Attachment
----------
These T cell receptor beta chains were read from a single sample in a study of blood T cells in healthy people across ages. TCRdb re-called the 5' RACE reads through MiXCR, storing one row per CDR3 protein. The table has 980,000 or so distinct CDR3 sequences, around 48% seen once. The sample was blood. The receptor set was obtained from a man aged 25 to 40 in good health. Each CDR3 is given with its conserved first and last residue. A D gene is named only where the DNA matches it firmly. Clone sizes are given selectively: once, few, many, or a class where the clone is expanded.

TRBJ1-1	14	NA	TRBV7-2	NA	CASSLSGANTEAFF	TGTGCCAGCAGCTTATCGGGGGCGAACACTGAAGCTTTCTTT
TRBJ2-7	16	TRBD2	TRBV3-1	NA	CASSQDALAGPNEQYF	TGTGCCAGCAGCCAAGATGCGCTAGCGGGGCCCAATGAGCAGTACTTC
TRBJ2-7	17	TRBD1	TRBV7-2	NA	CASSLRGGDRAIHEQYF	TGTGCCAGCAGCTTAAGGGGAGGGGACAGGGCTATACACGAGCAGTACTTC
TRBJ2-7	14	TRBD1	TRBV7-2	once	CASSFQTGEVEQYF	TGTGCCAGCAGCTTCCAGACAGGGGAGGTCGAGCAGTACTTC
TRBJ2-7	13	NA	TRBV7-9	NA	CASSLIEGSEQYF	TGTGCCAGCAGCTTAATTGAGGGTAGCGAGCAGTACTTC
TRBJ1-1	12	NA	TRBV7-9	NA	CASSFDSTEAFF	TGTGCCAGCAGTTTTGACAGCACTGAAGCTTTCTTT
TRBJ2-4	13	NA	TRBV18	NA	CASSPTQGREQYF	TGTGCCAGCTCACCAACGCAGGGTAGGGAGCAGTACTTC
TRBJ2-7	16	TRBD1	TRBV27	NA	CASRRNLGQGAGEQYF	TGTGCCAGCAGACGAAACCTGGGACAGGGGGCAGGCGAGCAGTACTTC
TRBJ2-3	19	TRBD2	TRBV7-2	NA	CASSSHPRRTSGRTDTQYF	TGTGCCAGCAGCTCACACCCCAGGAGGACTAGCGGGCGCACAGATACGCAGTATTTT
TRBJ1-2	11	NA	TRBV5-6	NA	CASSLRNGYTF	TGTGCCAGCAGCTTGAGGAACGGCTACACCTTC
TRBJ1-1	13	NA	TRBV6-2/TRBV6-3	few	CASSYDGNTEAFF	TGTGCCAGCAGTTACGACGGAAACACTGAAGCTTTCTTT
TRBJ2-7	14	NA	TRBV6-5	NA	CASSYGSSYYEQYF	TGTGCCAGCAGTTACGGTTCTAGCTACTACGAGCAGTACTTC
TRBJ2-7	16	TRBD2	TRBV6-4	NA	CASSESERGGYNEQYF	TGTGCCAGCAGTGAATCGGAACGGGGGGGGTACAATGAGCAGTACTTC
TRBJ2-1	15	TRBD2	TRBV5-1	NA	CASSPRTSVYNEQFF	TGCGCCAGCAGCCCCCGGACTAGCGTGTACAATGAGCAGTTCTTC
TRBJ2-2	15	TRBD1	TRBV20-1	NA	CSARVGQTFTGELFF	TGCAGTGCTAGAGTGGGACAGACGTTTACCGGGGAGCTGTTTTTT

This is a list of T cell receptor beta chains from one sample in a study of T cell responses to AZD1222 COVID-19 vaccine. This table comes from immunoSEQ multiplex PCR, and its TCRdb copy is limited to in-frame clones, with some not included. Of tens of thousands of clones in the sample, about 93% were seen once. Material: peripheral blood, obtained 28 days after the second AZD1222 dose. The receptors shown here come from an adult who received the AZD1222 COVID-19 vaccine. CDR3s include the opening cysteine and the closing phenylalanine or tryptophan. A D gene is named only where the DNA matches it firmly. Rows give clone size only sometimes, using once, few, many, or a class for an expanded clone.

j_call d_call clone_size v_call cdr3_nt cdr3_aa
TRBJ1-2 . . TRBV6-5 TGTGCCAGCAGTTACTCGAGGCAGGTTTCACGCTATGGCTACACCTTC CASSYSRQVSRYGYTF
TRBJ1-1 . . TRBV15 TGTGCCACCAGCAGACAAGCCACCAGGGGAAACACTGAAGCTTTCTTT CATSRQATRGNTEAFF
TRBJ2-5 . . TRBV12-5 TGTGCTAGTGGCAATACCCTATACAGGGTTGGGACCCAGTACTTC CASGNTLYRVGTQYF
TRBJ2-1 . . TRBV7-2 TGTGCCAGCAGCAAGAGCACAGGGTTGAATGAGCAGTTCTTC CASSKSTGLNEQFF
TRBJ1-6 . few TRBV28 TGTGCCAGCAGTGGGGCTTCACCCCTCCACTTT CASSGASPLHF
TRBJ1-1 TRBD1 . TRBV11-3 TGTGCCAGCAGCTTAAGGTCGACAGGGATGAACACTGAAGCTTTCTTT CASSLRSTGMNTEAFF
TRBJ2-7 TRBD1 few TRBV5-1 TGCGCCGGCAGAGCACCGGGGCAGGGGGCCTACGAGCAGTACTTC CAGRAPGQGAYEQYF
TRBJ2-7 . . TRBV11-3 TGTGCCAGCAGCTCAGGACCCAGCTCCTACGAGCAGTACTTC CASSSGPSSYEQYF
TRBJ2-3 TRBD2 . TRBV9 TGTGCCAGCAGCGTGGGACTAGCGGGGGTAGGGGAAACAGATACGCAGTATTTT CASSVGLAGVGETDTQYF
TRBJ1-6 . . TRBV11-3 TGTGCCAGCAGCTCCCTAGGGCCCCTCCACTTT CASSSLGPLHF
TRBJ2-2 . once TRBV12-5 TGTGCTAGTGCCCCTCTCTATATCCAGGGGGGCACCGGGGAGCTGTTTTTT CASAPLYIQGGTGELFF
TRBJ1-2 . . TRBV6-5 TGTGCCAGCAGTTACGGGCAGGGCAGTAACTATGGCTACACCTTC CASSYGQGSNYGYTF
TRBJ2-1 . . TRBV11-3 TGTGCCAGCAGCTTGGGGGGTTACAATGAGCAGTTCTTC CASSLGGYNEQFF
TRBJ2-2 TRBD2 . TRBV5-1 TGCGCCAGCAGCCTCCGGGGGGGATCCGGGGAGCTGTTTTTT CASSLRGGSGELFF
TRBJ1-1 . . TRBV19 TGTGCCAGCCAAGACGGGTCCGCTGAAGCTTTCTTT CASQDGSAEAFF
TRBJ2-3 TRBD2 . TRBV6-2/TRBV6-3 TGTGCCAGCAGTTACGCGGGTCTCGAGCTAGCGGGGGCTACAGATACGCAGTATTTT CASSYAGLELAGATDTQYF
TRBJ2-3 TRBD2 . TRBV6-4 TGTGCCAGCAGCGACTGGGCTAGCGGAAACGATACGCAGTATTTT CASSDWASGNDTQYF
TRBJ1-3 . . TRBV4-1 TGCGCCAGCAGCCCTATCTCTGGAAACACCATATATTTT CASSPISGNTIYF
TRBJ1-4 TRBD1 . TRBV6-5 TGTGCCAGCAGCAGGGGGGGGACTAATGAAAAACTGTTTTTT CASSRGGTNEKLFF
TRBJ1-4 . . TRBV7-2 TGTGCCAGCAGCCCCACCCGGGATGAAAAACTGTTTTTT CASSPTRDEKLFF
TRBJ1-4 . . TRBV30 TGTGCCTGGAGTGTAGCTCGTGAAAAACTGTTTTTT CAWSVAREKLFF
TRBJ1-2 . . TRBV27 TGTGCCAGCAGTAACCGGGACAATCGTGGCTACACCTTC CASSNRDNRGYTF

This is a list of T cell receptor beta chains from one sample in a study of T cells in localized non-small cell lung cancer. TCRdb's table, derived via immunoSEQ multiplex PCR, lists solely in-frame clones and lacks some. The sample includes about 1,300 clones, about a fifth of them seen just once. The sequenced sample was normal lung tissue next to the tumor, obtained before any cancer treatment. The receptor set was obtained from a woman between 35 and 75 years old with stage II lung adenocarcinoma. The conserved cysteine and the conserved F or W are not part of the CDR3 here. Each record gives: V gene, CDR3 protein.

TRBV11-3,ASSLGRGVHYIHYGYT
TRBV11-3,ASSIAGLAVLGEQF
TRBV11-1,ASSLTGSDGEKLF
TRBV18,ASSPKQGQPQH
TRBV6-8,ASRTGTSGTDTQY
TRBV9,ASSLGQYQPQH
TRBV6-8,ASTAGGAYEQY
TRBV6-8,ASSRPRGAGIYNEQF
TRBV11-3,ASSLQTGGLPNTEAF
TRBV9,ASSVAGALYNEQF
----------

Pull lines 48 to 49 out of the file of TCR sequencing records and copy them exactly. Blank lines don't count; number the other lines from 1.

TRBV6-8,ASTAGGAYEQY
TRBV6-8,ASSRPRGAGIYNEQF